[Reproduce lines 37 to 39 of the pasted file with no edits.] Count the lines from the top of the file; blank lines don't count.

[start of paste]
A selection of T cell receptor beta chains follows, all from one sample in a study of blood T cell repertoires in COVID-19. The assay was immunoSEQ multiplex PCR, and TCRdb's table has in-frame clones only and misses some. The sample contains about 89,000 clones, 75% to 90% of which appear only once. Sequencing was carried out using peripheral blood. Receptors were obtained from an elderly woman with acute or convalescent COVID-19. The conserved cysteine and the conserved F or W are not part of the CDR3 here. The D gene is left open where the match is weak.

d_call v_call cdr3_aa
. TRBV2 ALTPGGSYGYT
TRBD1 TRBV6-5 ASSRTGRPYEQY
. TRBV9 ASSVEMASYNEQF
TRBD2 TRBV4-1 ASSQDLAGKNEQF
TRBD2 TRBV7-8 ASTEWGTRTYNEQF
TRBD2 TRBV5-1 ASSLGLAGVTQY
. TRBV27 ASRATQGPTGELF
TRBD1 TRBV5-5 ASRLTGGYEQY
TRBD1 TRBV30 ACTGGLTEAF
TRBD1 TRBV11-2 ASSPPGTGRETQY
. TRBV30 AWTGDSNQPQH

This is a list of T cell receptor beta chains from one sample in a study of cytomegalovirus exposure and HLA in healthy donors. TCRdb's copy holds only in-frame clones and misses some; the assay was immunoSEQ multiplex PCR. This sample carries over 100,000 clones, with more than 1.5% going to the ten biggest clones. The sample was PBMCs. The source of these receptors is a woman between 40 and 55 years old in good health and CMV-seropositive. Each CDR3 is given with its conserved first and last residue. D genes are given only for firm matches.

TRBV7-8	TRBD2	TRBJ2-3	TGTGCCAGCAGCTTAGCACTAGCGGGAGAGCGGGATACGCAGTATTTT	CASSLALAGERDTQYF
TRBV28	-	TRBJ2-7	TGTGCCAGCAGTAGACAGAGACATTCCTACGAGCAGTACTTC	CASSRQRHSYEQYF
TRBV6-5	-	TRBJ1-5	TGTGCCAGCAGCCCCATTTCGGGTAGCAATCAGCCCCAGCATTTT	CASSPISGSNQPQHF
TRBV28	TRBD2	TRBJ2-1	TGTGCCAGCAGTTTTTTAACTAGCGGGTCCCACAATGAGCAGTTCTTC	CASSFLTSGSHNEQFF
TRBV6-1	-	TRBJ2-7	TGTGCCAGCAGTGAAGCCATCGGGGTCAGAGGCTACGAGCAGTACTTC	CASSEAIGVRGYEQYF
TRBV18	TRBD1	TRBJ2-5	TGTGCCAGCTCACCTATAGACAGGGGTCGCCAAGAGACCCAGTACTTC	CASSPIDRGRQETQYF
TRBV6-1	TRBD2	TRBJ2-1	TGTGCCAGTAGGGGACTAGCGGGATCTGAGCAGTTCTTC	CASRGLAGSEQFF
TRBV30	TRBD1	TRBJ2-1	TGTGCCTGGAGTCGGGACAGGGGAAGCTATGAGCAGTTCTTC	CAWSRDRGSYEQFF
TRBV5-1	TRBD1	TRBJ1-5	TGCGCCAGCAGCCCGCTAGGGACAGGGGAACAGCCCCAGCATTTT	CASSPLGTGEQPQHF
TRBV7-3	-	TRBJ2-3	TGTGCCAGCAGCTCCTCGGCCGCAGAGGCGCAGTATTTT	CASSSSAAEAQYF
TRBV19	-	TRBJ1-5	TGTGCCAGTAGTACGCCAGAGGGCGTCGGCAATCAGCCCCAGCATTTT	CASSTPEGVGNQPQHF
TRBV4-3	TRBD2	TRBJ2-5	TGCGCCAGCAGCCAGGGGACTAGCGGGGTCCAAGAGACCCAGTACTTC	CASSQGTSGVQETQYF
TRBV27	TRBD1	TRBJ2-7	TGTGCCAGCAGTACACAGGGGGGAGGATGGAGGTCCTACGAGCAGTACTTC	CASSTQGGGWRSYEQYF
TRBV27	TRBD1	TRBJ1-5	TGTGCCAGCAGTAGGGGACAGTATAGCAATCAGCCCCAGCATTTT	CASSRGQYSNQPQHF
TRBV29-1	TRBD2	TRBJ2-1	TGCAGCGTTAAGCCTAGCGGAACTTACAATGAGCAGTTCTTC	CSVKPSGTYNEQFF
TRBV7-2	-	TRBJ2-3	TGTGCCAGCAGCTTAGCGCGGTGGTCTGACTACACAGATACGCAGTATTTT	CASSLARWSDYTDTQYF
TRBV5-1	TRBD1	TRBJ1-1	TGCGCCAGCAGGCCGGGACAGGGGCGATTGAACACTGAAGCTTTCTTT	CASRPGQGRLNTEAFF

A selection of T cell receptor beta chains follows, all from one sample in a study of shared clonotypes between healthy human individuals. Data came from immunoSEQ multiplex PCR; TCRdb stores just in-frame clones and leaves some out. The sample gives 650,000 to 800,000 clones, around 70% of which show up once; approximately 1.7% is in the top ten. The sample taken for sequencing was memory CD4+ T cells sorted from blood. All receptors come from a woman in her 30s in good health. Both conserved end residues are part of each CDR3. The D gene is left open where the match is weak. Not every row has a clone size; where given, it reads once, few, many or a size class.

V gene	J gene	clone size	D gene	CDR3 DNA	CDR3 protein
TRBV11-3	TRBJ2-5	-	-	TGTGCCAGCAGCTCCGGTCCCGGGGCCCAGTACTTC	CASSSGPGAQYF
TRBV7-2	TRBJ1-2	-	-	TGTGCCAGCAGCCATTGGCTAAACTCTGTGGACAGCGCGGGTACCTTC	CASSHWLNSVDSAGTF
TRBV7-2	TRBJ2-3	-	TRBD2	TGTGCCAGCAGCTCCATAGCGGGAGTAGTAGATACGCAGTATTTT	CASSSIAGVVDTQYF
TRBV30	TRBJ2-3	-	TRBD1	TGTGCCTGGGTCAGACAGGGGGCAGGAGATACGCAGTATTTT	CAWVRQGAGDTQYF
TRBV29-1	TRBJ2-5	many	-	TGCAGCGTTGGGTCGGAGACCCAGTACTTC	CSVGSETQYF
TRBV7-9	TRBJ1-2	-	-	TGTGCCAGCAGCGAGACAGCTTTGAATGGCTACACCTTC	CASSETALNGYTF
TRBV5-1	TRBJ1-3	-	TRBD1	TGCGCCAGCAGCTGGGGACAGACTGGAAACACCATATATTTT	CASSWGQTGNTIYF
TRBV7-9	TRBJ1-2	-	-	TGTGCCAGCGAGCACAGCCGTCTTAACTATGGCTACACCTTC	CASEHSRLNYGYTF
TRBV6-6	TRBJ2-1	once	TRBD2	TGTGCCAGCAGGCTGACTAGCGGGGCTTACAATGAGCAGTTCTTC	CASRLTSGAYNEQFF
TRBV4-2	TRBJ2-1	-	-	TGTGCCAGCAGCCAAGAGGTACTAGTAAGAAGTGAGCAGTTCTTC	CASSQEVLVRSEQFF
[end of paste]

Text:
TRBV30	TRBJ2-3	-	TRBD1	TGTGCCTGGGTCAGACAGGGGGCAGGAGATACGCAGTATTTT	CAWVRQGAGDTQYF
TRBV29-1	TRBJ2-5	many	-	TGCAGCGTTGGGTCGGAGACCCAGTACTTC	CSVGSETQYF
TRBV7-9	TRBJ1-2	-	-	TGTGCCAGCAGCGAGACAGCTTTGAATGGCTACACCTTC	CASSETALNGYTF